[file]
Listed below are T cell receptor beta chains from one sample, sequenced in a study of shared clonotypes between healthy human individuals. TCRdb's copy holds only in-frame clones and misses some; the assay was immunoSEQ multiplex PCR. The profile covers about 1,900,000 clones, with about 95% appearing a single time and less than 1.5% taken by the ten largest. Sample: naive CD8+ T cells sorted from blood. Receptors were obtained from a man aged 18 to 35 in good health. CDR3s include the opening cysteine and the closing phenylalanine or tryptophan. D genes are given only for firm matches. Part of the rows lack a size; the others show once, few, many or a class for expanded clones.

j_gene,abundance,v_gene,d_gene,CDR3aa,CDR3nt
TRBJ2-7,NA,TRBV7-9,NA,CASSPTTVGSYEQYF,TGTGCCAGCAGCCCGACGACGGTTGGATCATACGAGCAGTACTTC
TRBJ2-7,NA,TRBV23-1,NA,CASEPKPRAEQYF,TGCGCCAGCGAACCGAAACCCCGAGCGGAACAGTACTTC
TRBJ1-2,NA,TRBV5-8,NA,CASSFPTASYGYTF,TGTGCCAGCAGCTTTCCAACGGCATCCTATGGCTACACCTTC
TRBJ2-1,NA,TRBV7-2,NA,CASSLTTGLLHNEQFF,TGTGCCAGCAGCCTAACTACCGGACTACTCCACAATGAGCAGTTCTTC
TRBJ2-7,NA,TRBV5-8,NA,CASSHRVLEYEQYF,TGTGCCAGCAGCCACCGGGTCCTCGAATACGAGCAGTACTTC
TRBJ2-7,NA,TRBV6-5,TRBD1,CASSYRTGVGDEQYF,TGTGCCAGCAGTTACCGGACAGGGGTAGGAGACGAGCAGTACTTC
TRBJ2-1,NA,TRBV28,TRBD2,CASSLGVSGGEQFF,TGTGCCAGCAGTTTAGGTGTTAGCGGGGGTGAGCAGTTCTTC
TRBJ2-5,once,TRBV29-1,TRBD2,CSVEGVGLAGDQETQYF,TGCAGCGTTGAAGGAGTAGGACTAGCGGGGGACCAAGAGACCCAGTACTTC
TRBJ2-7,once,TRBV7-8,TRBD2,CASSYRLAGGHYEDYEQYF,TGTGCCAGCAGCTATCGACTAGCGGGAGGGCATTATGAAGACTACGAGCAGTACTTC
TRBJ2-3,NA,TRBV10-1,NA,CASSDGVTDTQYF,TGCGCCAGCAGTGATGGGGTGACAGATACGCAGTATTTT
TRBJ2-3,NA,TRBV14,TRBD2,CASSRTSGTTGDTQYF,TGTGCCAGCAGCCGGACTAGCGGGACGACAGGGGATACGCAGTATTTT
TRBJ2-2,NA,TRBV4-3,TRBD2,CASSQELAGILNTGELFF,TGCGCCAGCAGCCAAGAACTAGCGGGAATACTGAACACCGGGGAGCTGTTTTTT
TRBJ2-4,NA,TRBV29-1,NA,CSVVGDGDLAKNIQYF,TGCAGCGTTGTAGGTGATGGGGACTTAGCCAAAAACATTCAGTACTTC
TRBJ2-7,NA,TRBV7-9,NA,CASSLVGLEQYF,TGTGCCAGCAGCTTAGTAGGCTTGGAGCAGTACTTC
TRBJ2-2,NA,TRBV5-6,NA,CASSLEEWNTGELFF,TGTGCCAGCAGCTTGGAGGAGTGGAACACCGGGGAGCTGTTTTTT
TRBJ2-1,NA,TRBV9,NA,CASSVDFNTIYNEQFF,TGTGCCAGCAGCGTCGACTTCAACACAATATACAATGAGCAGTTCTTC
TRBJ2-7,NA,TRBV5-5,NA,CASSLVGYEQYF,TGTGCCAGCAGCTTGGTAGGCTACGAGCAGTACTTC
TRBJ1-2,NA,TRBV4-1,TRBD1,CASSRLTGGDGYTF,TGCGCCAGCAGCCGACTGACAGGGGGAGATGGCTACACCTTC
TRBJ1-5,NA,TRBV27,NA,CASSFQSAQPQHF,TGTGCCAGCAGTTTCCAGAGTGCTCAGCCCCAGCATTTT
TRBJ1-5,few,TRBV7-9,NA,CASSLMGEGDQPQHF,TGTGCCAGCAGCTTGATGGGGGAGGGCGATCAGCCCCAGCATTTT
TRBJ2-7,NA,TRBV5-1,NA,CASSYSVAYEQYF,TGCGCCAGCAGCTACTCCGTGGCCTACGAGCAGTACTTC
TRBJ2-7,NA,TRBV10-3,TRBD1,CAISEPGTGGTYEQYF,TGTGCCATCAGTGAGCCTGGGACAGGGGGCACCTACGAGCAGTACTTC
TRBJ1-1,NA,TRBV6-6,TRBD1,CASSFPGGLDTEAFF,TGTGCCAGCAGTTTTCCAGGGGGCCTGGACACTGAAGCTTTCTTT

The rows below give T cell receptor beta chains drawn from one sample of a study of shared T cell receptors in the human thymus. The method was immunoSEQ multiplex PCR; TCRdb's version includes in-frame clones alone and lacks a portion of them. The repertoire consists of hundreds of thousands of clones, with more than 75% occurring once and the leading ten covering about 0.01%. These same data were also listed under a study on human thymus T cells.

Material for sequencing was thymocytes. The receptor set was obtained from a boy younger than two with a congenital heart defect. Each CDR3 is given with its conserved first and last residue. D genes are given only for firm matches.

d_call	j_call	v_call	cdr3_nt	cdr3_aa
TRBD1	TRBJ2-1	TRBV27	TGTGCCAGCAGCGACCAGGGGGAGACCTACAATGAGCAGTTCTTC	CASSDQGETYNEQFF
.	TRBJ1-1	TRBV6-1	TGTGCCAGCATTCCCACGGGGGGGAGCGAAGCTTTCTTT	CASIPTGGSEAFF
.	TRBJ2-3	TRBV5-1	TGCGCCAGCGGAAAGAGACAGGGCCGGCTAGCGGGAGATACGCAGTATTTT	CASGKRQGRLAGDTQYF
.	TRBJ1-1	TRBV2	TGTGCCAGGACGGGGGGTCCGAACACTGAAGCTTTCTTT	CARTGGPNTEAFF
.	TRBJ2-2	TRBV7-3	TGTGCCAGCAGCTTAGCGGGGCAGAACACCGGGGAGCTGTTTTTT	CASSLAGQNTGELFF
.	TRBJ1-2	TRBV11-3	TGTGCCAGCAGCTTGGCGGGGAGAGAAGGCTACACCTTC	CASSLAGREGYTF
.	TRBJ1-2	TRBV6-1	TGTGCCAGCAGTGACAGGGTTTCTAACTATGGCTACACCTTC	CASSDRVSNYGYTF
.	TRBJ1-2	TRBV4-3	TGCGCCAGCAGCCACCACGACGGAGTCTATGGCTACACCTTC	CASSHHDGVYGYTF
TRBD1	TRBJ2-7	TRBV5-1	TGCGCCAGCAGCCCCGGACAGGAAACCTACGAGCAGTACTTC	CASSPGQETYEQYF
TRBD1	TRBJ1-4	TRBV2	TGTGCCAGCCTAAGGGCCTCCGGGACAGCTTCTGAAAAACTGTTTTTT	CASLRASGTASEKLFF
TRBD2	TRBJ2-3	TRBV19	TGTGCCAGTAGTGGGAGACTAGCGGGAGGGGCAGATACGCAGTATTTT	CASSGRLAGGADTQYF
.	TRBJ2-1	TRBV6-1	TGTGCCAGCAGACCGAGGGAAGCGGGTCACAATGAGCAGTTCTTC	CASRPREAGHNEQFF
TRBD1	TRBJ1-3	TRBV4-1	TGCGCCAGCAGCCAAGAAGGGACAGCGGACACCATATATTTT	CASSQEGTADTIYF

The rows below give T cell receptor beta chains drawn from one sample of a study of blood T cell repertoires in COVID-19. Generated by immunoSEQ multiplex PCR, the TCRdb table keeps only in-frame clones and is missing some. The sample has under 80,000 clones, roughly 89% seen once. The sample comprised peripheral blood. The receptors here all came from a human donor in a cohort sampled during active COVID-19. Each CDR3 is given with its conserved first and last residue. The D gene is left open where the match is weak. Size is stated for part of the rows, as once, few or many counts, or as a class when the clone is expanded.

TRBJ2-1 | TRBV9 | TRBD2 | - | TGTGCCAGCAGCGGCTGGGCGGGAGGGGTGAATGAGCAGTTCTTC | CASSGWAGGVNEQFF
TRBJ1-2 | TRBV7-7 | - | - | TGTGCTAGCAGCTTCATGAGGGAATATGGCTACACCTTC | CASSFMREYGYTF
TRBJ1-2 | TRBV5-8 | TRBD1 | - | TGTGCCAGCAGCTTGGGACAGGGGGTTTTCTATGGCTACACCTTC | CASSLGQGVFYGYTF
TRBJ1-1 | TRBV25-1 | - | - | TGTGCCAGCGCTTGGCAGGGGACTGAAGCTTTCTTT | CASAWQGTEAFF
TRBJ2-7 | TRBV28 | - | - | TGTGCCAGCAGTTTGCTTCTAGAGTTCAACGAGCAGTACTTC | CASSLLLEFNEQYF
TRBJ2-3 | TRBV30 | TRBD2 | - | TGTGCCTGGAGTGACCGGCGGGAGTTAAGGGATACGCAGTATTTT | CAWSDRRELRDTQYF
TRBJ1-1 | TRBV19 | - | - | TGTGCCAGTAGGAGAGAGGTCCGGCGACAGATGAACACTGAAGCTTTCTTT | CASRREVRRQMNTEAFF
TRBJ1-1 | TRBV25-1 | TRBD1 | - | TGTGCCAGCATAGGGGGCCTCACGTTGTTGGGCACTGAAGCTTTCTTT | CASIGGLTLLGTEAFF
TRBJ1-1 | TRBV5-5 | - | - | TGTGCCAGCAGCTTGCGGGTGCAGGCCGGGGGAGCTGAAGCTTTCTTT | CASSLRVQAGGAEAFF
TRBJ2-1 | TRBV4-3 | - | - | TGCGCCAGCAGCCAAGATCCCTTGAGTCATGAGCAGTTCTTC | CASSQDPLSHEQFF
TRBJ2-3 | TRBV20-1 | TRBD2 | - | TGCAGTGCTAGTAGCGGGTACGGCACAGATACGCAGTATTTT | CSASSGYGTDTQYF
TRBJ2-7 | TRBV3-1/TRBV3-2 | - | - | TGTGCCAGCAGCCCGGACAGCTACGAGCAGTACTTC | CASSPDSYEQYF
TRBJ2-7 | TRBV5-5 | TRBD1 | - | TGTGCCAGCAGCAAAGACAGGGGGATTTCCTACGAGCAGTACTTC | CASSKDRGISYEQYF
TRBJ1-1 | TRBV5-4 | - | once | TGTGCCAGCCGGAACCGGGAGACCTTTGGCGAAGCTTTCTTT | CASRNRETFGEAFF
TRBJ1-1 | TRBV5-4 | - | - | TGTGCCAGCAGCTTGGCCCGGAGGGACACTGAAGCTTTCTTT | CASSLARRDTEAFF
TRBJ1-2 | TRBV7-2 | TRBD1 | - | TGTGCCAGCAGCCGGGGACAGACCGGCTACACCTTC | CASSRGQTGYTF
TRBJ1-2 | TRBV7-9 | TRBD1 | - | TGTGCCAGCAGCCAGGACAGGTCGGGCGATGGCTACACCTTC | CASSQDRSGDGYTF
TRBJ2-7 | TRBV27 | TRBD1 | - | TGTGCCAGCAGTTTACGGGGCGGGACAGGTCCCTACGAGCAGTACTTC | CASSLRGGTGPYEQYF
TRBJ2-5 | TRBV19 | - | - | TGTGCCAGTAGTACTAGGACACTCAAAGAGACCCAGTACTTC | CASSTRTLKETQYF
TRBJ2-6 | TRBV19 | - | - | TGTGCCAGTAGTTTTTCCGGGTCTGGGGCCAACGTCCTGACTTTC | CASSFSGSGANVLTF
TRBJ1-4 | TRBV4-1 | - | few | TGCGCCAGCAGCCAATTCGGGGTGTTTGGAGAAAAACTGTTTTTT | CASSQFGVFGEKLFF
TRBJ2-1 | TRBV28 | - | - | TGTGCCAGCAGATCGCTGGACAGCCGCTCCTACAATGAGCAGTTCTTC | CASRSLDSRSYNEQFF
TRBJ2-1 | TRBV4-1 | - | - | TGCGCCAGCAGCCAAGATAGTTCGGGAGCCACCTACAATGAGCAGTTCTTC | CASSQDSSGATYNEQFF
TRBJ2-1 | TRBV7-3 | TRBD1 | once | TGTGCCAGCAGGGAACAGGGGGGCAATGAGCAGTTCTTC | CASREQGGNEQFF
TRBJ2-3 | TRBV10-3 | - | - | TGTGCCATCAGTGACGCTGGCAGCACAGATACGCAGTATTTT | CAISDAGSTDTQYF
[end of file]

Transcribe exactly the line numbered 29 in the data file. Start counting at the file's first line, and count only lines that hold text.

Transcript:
TRBD1	TRBJ2-1	TRBV27	TGTGCCAGCAGCGACCAGGGGGAGACCTACAATGAGCAGTTCTTC	CASSDQGETYNEQFF